A Tale Of Underutilisation Amid Dire Need

A view of the hospital PHOTOS: ITUNU AJAYI

A view of the hospital PHOTOS: ITUNU AJAYI

HUSH was it at the Behavioural Medicine Unit of the Karu General Hospital located in the Yanyan axis of the Federal Capital Territory. None of the staff was ready to say anything. To worsen matters, there was no way the reporter could disguise as a patient or as someone who had come to visit the unwell.

The hospital caters for patients with psychological and behavioural challenges. The staff are informed that any visitor to any patient has to disclose the name of the patient at first encounter, and they get suspicious and edgy when anyone tries to pry into what they do.

Walking lazily along one of the corridors, searching for any clue at all, the reporter noticed two padlocked gates barring access to some wards. A female patient was seen on the floor, flanked by two relatives who were trying their best to pacify her and make her get up and walk. Intermittent shouts were heard from within the wards: patients either in disagreement with their caregivers or with themselves. There was no electricity from the service provider and the unit did not have any alternative by way of a power generator.

The Abuja heat, meanwhile, was intense. For a behavioural facility meant to cater for the mentally ill, people who often have to be sedated, one would have expected a friendlier environment. Administering sedatives to patients who are unable to sleep in the stuffy atmosphere makes one to wonder if the purpose for the drug would be achieved.

It took a lot of effort for a worker in the unit to say the much that suggested all was not well with the unit. The taciturnity was only typical of civil servants; hence the little the staff told The Guardian was with agreement that no name must be mentioned. And while the talk lasted, the worker’s composure reminded one of a child trying to steal a piece of meat from a pot.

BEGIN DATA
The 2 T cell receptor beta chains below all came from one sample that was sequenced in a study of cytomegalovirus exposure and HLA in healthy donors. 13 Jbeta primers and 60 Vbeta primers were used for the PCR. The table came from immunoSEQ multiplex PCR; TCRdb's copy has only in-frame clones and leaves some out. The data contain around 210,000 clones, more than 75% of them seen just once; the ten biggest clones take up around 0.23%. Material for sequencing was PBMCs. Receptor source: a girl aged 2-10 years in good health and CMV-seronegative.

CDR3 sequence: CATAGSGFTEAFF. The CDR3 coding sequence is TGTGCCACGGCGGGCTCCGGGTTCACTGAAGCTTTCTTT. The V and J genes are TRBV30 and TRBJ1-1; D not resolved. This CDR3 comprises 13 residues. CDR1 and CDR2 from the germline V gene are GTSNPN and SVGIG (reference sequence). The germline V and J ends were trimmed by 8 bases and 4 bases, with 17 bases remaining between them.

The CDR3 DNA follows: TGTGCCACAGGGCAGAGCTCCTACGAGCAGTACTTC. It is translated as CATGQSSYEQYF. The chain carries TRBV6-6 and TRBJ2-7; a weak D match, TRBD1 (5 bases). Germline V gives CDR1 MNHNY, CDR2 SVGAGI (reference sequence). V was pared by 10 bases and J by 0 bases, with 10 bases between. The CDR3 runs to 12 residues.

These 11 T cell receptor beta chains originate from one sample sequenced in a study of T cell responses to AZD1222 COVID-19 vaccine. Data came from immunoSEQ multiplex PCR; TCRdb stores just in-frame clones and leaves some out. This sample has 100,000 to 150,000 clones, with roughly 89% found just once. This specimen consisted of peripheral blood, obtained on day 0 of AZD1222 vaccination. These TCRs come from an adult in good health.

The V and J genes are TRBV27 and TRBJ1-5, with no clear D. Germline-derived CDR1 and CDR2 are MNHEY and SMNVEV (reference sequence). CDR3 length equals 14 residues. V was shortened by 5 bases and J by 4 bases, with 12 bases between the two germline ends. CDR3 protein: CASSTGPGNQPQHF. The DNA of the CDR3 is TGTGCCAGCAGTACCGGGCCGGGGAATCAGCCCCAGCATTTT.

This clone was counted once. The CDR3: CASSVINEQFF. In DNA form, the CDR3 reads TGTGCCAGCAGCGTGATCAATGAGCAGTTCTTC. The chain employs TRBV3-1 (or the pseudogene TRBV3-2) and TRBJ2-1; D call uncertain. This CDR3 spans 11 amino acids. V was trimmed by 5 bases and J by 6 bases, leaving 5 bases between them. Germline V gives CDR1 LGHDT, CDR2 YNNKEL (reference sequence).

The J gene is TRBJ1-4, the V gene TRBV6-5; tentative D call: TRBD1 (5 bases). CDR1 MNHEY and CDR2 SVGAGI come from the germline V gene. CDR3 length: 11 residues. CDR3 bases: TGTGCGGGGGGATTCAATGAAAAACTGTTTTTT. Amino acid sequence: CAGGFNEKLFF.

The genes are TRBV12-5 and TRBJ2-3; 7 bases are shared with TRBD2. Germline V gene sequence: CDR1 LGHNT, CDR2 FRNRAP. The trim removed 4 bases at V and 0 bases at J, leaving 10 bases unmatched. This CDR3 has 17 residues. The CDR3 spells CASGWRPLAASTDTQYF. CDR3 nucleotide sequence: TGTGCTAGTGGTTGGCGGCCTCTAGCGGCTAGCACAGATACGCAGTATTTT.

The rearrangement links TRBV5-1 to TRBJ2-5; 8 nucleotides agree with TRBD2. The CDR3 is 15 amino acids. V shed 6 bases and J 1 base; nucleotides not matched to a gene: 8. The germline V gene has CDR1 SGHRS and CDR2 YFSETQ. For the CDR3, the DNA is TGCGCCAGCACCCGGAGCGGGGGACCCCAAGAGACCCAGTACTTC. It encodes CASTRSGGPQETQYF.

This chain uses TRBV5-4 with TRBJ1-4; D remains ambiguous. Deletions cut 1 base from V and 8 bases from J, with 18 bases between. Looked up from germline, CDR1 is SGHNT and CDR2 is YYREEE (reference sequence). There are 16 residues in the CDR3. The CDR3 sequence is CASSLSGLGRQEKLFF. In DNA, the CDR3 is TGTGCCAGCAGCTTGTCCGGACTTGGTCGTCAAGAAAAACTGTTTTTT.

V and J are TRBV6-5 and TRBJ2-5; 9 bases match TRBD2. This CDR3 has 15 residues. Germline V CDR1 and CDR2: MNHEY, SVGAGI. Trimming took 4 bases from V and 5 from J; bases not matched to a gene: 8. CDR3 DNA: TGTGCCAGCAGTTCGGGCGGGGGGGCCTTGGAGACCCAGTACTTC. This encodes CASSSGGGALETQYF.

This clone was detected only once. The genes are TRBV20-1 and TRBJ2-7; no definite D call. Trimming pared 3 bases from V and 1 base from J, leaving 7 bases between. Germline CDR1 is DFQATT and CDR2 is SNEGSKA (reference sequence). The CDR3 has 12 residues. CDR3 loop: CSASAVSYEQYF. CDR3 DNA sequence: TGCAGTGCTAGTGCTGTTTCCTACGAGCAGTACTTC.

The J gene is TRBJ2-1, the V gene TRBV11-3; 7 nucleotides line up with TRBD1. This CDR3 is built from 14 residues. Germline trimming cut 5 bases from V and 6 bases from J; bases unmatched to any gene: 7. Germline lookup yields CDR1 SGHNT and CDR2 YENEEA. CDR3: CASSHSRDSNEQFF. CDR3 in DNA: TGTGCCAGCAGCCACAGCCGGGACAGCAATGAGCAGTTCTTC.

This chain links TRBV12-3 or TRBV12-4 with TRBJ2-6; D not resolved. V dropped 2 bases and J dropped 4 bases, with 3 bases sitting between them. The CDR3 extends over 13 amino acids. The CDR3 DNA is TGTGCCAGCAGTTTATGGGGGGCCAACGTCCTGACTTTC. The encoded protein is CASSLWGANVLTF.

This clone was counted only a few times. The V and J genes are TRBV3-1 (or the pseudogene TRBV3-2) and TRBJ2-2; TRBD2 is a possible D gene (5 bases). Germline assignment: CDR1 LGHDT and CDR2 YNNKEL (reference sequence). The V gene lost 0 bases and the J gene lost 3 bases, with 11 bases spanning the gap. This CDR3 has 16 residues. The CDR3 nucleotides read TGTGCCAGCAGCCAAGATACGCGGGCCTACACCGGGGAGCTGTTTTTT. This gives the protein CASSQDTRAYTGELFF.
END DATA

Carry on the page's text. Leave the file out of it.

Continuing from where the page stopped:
“This place is an afterthought of whoever is or was in charge of the hospital. It is not meant to be a psychiatrist hospital at all; about seven patients have escaped from this facility because of the low fence and the people working here have to be alert at all times, so that they are not attacked by the patients.”

The behavioural unit, with a 30-bed capacity, began clinical services in October 2, 2014. And by November of the same year, the Secretary, Health and Human Services Secretariat (HHSS), Dr. Demola Onakomaiya, paid a visit to the place and told the entire world that it is second to none in the Middle Belt. He said the unit was equipped with state-of-the-art facilities in addition to a good pharmacy stocked with specialised drugs, and had four consultants, one senior registrar, senior medical officers and support staff. With that, he assured residents of the FCT that the FCT Administration would do everything possible to ensure other departments of the hospital commence clinical services soon.

To the claim of state-of-the-art facilities, the worker told The Guardian that the equipment were locked up in stores in the premises. And as for the ‘specialised drugs’, patients get their medicines with their money; a situation the worker said ought not to be.